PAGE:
Kurt Nimmo
March 11, 2010

The House has voted down a resolution to pull troops out of Afghanistan by the end of the year. After three hours of debate by a miniscule number of antiwar Democrats, the House voted 356 to 65 to reject the withdrawal proposal. Five Republicans joined 60 Democrats in support of pulling out while 189 Democrats and 167 Republicans were opposed.

The House has defeated Ohio Rep. Dennis Kucinich’s resolution to bring the troops home.

The resolution was introduced by Ohio Rep. Dennis J. Kucinich. His resolution would have invoked the War Powers Act to force the withdrawal of American troops within 30 days.

The War Powers Act was passed in 1973. It was a feeble attempt to reign in the executive. “Does the President assert — as the kings of old — that as Commander in Chief he can order American forces anywhere for any purpose that suits him?” asked then chairman of the Senate Foreign Relations Committee after Nixon illegally sent bombers to Cambodia in violation of the Constitution.

Under Article 1, Section 8 of the Constitution, only Congress has the power to declare war. Congress has not officially declared war since World War 2. The wars in Korea, Vietnam, Iraq, Afghanistan and numerous other conflicts declared by the executive are violations of the Constitution.

In the mid-1970s, after Nixon’s fall from grace for attempting to cover-up Watergate, Congress passed the War Powers Act, eliminated the draft, demanded oversight of the CIA, cut the budget for the Pentagon’s Special Operations Forces, and curtailed the ClA’s paramilitary capabilities. “The lesson of Vietnam is that we must throw off the cumbersome mantle of world policeman,” said then senator Edward Kennedy.

On Wednesday, Kennedy’s nephew, Rep. Patrick Kennedy, went on the floor of the House to denounce the ongoing war in Afghanistan and skewer the corporate media’s role in its perpetuation.

“It’s despicable, the national press corps right now,” declared an angry Kennedy. “Cynicism is that there’s one, two press people in this gallery. We’re talking about Eric Massa 24/7 on the TV! We’re talking about war and peace, three billion dollars, 1,000 lives and no press! No press!” said Kennedy as he pointed to media seats overlooking the House floor. “It’s because the press, the press of the United States, is not covering the most significant issue of national importance, and that is the laying of lives down in the nation for the service of our country.”

Lewd references to Eric Massa and 24/7 coverage of mindless bread and circuses covered by the corporate media are no mistake. By the early 1950s, the CIA owned the corporate media and used it to promulgate propaganda.

Former Wall Street lawyer Frank Wisner created Operation Mockingbird in 1948 and recruited Philip Graham of the Washington Post to run the project. Mockingbird eventually controlled news reported by the New York Times, Newsweek, the New York Herald Tribune, Time Magazine, and hundreds of other newspapers and magazines in the United States and around the world.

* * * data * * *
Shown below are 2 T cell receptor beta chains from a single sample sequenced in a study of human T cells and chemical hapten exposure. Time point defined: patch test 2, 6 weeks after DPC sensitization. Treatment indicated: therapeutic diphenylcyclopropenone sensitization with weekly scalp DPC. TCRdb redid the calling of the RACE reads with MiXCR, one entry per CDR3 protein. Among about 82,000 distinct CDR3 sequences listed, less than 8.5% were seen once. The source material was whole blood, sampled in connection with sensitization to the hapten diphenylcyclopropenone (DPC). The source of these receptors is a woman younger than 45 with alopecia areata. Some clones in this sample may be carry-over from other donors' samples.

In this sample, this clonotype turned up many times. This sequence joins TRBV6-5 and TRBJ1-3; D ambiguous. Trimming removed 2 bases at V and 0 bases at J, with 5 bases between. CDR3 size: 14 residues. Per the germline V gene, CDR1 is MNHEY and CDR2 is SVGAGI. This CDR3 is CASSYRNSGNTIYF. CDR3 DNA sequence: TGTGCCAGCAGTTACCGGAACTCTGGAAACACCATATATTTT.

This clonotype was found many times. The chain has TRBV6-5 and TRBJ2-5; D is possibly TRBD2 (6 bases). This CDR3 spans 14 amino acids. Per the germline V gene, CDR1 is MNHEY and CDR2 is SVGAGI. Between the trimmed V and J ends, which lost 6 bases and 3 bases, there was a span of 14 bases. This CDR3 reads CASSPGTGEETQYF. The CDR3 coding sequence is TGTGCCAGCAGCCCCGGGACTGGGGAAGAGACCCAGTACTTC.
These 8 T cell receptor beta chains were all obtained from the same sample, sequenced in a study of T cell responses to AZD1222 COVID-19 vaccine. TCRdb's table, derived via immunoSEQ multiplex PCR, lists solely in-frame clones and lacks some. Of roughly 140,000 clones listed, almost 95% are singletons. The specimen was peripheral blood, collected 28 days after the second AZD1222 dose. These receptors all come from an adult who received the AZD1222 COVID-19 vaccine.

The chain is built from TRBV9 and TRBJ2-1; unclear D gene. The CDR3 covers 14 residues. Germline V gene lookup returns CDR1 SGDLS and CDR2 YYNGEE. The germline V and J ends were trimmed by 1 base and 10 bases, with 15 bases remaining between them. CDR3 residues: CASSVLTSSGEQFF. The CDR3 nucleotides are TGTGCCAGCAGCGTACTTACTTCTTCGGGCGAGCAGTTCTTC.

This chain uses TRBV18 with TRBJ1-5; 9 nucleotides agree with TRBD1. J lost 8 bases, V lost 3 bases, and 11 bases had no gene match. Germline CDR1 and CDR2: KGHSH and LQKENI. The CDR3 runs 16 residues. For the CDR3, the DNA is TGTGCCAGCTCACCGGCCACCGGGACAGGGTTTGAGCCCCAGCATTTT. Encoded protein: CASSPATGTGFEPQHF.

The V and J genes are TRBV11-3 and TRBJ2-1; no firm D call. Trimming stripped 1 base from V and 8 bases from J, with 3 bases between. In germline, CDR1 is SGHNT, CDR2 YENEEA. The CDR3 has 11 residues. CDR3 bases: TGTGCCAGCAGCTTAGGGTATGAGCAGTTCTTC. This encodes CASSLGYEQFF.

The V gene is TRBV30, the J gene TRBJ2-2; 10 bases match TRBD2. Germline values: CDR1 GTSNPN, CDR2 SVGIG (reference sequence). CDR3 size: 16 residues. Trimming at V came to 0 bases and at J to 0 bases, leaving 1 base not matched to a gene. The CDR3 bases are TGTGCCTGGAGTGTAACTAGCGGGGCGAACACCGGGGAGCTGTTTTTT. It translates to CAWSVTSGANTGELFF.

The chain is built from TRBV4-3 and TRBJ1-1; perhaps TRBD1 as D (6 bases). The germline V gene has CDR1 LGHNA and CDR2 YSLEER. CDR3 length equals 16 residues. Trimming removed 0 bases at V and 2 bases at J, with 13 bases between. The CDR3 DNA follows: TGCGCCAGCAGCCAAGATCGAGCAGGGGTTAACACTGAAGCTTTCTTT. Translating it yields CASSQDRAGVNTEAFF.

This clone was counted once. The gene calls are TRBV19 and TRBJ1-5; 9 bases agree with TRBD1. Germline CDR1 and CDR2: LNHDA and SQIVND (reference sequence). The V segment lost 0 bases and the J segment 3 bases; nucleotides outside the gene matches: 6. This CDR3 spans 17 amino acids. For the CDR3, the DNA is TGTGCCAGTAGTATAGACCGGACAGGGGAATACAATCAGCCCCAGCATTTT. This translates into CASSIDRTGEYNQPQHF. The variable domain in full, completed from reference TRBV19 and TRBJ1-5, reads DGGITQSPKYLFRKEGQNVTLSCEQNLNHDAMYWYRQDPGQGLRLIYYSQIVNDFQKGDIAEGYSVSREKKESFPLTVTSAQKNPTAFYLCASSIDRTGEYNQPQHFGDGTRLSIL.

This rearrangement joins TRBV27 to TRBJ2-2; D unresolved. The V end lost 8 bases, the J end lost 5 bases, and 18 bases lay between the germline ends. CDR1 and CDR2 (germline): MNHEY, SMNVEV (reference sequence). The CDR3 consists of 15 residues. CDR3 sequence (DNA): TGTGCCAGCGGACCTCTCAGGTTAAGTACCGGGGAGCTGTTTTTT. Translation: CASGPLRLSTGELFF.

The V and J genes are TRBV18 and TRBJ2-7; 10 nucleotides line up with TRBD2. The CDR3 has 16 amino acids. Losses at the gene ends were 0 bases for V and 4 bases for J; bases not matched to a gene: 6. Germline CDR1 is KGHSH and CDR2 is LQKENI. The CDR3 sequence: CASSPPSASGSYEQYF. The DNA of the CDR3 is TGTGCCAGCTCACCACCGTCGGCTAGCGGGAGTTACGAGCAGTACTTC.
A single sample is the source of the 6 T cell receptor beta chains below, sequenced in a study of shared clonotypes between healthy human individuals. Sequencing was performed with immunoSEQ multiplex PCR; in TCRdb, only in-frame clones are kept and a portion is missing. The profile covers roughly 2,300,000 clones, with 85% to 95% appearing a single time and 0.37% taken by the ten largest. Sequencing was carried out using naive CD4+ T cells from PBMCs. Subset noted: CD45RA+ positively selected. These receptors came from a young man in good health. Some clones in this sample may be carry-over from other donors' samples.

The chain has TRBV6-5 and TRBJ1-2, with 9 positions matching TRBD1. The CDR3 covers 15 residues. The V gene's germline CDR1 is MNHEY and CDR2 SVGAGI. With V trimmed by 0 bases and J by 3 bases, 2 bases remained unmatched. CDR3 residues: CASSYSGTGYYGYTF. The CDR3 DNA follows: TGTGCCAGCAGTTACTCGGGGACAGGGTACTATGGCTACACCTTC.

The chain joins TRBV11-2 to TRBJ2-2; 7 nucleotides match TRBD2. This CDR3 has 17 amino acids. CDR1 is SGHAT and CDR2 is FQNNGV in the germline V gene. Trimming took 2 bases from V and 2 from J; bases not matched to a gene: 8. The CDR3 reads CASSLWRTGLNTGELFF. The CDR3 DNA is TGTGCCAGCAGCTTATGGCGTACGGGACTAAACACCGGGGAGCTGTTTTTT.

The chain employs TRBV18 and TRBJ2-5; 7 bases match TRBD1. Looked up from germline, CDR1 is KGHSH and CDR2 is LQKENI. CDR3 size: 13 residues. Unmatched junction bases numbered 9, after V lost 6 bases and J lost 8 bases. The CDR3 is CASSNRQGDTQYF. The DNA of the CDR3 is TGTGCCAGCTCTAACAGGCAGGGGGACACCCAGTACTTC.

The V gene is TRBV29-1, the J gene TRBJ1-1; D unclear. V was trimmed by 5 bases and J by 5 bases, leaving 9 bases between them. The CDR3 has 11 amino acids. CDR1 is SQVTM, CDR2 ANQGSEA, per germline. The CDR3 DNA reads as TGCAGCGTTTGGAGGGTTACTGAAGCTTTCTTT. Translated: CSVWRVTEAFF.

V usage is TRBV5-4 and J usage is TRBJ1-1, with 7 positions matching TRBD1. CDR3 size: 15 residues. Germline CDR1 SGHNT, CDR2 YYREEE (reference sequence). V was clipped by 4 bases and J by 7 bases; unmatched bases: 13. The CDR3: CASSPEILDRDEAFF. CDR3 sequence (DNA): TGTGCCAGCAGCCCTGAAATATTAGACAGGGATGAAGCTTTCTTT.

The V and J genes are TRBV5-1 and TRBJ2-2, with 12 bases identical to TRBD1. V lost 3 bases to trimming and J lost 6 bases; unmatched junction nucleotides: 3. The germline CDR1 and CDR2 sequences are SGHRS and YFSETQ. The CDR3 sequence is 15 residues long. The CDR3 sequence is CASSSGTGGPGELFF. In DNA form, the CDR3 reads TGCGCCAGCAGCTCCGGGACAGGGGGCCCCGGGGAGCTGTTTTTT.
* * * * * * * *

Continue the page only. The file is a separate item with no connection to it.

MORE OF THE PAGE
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By the 1950s, according to Alex Constantine (Mockingbird: The Subversion Of The Free Press By The CIA), “some 3,000 salaried and contract CIA employees were eventually engaged in propaganda efforts.” Wisner was also able to restrict newspapers from reporting about certain events. For example, the CIA plots to overthrow the governments of Iran and Guatemala.

During the brief period in the 1970s mentioned above, the Church Committee (Select Committee to Study Governmental Operations with Respect to Intelligence Activities) revealed that Operation Mockingbird was alive and well.

“The CIA currently maintains a network of several hundred foreign individuals around the world who provide intelligence for the CIA and at times attempt to influence opinion through the use of covert propaganda. These individuals provide the CIA with direct access to a large number of newspapers and periodicals, scores of press services and news agencies, radio and television stations, commercial book publishers, and other foreign media outlets,” the Church Committee reported in 1975.

Operation Mockingbird, then and now, is all about keeping the American people in the dark as the elite perpetuate highly profitable war and endless crimes against humanity. “It is primarily from U.S. citizens that the U.S. Government must keep the true nature and real purpose of so many of its domestic and foreign acts secret while it manufactures fear and falsehood to manipulate the U.S. public,” write Ellen Ray and William H. Schaap (Covert Action: the Roots of Terrorism).

Kennedy railed about the Mockingbird media’s focus on the lurid shower room escapade of Eric Massa at the expense of an anti-war resolution in the House. At the same time, the CIA-dominated media seriously exaggerated the imagined threat of an insane woman, Colleen LaRose, also known as Jihad Jane.

In addition to mindless sex scandals and moronic reality television shows and sitcoms, the corporate media and entertainment industry under the direction of the CIA and the Pentagon — the latter has long had operatives in newsrooms — creates all manner of fatuous and absurd pretense to keep the manufactured global war on terror rolling along.

Jihad Jane, the engineered face of white al-Qaeda in America, is but only the most recent example.

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